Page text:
Then, I just started iterating.

Training the network

Now, first I need to address the issue of the network design. Considering the challenge and my lack of experience on CNN for such applications, I didn't go for any specific architecture. I started reading basic articles on image processing and modified the network accordingly. In other words, this could had been much more sophisticated and probably will make a couple sworn deep learning peeps pull a healthy handful of hair out of their head.

Next, I'll describe a few problems I ran into and how I tried to fix them.

Problem with the limits

So, it turns out that the network thinks that there is interesting stuff happening outside the photo boundaries as well.

Crops breaking the four walls?
The CNN low-key trying to hint that you should invest in a wide-angle lens

As technically the values for the prediction were not limited in any manner, they soon went ballistic. Initially I had hoped that the training data would be enough to limit the values but obviously not. Hence I figured there are three things that I could do:

  1. Add an extra error term which would punish values beyond [-1,1]
  2. Add more data

As getting more samples was a limited option, I tried to create a custom loss function which would, by some scaling, add error if the values were outside the set limits.

    # Clip constraint:
    clip_constraint = BK.sum(BK.square(y_pred * BK.cast(tf.math.logical_or(
            BK.less_equal(y_pred, 0.0), BK.greater_equal(y_pred, 1.0)
    ), BK.floatx())), axis=-1)

*Snippet of the custom loss. BK is the Keras backend. Full module can be found in the GitHub repository*

This, however did not yield any better results. Moreover, I could simply clip the resulting values to a certain limits after obtaining the result, so I did not spend too much time thinking of improvements. Maybe it would be beneficial to circle back to this problem in the future, as I find many of real world problems are innately somehow limited.

Left is right, up is down

Another problem arising from how I used the predictions was that the values could overlap, making the area non-existent. This, however, was a relatively rare case and seemed to go away with more training iterations.

I wonder, though, would the use of another type of error criterion help with this?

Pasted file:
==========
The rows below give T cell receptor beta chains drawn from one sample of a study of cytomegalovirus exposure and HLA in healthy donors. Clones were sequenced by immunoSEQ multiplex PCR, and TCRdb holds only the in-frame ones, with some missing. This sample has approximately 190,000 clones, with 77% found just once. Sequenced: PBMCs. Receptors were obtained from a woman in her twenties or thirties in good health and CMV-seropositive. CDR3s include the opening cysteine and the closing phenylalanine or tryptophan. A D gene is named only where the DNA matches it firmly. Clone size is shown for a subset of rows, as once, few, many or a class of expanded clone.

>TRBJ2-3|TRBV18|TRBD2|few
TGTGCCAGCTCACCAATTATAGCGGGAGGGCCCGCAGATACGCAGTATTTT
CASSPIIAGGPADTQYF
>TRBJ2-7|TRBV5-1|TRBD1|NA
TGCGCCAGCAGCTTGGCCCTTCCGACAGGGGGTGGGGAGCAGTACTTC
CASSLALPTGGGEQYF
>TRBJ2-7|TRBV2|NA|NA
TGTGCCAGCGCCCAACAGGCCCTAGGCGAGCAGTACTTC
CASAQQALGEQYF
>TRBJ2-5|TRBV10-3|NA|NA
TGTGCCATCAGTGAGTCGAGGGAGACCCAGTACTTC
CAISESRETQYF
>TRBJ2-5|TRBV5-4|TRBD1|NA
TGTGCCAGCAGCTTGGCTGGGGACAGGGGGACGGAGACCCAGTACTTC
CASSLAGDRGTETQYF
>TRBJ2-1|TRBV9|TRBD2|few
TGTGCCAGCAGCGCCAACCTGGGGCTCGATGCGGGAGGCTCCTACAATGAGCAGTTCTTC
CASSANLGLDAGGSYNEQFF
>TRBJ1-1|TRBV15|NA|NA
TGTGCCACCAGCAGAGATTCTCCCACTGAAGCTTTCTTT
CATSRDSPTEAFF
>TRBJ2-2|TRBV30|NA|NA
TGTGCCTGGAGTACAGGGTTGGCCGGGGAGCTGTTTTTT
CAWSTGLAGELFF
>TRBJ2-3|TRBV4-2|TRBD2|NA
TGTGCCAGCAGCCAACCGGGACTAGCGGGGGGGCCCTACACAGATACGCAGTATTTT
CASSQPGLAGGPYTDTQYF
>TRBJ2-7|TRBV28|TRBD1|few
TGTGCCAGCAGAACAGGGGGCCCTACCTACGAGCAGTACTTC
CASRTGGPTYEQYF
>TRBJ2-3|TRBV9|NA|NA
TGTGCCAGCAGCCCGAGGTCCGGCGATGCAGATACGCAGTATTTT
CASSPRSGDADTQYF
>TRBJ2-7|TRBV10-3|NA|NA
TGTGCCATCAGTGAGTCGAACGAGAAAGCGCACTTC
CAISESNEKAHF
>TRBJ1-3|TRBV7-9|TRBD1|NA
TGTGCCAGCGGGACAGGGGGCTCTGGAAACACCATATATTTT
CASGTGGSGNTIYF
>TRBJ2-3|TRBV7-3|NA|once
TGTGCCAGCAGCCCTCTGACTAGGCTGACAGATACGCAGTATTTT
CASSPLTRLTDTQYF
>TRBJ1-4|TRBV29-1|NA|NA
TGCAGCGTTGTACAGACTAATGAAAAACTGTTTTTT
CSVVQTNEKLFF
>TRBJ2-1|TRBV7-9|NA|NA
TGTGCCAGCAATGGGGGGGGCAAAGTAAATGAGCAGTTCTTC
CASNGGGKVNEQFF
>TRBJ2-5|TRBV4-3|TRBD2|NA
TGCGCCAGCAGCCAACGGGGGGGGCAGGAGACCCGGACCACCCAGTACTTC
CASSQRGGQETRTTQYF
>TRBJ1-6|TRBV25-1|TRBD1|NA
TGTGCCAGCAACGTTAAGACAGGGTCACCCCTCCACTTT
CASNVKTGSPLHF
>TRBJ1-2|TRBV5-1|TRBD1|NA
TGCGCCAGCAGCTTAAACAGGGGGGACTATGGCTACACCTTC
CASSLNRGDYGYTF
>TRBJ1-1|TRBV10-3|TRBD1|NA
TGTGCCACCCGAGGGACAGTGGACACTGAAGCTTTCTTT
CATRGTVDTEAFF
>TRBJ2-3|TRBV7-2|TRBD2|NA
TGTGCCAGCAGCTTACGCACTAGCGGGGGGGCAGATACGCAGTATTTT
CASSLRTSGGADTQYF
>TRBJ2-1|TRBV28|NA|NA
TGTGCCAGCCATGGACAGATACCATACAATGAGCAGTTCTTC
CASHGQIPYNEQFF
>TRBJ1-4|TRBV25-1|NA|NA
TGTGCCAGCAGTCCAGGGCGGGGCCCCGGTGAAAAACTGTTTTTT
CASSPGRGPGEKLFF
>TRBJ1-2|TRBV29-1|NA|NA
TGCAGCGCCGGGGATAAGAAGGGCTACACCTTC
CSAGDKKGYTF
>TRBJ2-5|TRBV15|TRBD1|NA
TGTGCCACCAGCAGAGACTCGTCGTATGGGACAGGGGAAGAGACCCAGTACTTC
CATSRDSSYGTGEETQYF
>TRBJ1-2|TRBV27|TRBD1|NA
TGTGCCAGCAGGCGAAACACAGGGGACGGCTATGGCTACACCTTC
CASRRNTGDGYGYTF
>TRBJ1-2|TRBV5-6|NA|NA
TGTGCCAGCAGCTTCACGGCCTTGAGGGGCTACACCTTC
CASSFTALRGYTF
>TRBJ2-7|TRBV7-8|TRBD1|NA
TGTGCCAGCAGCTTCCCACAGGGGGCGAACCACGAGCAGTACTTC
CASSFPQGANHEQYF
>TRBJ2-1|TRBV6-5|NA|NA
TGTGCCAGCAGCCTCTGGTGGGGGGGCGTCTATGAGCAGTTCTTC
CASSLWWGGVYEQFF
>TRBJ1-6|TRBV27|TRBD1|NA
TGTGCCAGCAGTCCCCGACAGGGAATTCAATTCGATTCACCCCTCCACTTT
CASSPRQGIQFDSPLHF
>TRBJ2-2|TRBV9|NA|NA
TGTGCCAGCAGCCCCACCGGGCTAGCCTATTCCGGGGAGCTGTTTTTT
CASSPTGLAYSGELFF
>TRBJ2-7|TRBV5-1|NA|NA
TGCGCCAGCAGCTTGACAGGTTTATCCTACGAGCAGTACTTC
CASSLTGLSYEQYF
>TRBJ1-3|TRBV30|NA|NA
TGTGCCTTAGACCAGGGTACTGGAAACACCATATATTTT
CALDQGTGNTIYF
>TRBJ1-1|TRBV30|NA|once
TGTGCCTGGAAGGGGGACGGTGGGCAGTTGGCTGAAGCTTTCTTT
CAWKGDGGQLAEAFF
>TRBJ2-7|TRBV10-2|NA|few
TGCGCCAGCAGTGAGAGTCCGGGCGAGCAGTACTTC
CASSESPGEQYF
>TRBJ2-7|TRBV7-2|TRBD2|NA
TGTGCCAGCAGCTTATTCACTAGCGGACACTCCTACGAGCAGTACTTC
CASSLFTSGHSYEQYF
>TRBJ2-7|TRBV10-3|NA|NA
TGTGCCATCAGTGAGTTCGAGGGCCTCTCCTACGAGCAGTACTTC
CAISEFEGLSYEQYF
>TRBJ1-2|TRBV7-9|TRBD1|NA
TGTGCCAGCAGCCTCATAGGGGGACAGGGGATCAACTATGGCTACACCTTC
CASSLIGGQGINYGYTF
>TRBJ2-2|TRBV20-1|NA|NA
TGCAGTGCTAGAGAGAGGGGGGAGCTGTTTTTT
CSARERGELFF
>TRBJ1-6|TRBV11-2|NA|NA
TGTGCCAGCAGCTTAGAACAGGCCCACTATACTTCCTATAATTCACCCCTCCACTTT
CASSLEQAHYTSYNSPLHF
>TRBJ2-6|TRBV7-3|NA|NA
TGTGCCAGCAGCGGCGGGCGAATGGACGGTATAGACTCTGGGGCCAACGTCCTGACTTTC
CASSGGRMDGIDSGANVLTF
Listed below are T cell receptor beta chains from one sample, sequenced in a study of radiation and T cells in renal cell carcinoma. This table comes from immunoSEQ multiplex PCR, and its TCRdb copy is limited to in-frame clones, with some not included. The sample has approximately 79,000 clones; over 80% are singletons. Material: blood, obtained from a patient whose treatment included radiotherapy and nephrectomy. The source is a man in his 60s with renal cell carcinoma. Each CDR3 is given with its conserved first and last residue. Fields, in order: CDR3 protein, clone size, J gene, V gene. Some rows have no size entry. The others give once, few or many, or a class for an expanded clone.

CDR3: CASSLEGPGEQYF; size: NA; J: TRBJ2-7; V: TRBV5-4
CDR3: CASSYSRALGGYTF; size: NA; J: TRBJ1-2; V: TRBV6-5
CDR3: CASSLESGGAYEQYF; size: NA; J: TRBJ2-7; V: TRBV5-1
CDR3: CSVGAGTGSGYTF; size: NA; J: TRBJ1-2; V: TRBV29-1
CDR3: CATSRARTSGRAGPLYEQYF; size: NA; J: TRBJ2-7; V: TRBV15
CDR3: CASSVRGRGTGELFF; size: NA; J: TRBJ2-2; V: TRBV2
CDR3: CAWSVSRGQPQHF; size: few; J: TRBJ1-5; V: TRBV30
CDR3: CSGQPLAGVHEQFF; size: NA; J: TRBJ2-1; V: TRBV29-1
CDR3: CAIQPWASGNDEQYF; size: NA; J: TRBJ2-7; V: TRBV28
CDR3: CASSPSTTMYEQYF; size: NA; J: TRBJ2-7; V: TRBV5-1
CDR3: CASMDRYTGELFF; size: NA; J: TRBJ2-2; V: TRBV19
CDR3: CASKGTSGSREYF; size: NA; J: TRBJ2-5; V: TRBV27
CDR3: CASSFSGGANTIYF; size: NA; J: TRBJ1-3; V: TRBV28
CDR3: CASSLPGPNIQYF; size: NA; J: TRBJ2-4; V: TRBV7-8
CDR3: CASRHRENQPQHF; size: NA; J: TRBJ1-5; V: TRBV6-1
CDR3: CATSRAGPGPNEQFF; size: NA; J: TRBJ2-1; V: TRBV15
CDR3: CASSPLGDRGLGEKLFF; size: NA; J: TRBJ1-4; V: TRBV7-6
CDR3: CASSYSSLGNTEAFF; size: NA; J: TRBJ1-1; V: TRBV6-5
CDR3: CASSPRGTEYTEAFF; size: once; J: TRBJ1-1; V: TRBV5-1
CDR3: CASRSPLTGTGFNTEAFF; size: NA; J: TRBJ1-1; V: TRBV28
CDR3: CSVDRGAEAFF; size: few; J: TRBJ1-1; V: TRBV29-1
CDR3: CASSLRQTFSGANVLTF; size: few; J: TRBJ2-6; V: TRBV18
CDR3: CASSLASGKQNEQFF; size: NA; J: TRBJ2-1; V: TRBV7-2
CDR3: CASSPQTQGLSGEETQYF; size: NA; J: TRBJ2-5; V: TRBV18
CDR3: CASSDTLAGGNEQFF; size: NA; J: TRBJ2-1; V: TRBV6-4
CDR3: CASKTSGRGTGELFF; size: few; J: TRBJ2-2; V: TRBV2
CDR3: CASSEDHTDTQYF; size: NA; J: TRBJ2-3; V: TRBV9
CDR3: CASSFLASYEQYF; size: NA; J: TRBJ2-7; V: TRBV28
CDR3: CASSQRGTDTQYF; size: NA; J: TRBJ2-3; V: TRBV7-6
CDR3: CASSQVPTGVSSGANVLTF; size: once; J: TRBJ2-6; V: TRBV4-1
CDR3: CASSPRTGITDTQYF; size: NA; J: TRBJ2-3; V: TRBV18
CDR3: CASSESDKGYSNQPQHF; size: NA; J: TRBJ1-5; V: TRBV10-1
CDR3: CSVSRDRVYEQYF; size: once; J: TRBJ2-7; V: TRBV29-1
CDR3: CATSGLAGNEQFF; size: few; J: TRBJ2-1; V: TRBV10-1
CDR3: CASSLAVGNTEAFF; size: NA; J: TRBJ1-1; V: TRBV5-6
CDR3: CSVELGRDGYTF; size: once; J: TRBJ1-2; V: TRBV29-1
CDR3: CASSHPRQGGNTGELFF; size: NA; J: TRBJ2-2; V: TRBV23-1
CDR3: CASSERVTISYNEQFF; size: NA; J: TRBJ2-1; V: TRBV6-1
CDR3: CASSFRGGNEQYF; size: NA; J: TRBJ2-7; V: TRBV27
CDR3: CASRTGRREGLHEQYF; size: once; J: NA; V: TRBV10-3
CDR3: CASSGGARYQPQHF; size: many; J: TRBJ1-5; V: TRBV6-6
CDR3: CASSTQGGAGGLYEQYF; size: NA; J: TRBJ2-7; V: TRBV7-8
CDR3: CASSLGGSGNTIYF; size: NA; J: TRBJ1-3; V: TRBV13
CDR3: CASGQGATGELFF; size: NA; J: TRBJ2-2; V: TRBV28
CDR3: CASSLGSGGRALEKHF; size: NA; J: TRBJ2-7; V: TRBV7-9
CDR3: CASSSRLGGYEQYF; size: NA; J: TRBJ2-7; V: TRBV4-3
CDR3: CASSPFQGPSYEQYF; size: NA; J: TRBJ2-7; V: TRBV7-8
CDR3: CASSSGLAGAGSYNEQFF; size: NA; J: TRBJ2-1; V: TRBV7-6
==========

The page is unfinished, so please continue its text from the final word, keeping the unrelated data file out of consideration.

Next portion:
Overfit us

On practically every initial run, the graphs showing the accuracy and loss on familiar and unseen data fed to the network were not that satisfactory of a shape: the network was clearly overfitting the data... No wonder the photos looked so nice in the end.

Accurate overfitting
CNN: "If something is worth fitting, it is worth overfitting" Orange being the training data, blue the evaluation data.

To combat this, I added some dropout and batch normalisation layers to my network, as well as made it deeper and more narrow. However, nothing beats having more data.

Homogenetic crops

Farmers' tip: diversify your crops
The crop values used in training heavily slanted statistically, causing possible probability bias to predictions.

Additionally, the data was quite heavily slanted towards crops on the top left corner, and rather large areas instead of a clear, small areas. This was naturally the result of my cropping style, so it was also interesting to learn a bit about myself. However, some data augmentation could had been added to normalise the distributions of the training data fed to the network, such as horizontal flipping.

Final results

After numerous iterations on the network architecture and loss functions, I ended up with the following architecture:

Model: "sequential_1"
Layer (type)                 Output Shape              Param #   
conv2d_6 (Conv2D)            (None, 298, 298, 64)      1792      
max_pooling2d_4 (MaxPooling2 (None, 149, 149, 64)      0         
conv2d_7 (Conv2D)            (None, 147, 147, 64)      36928     
max_pooling2d_5 (MaxPooling2 (None, 73, 73, 64)        0         
dropout_2 (Dropout)          (None, 73, 73, 64)        0         
conv2d_8 (Conv2D)            (None, 71, 71, 64)        36928     
max_pooling2d_6 (MaxPooling2 (None, 35, 35, 64)        0         
conv2d_9 (Conv2D)            (None, 33, 33, 64)        36928     
max_pooling2d_7 (MaxPooling2 (None, 16, 16, 64)        0         
dropout_3 (Dropout)          (None, 16, 16, 64)        0         
conv2d_10 (Conv2D)           (None, 14, 14, 64)        36928     
conv2d_11 (Conv2D)           (None, 14, 14, 64)        4160      
flatten_1 (Flatten)          (None, 12544)             0         
dense_3 (Dense)              (None, 64)                802880    
dense_4 (Dense)              (None, 32)                2080      
dense_5 (Dense)              (None, 5)                 165       
Total params: 958,789
Trainable params: 958,789
Non-trainable params: 0

The final architecture of the network

For loss, I found the basic SME to work best. Generally, the resulting crops seemed sensible, and more importantly, deterministic based on the input image. I was satisfied, considering my skills and the time I had allocated for this project in between my studying and work.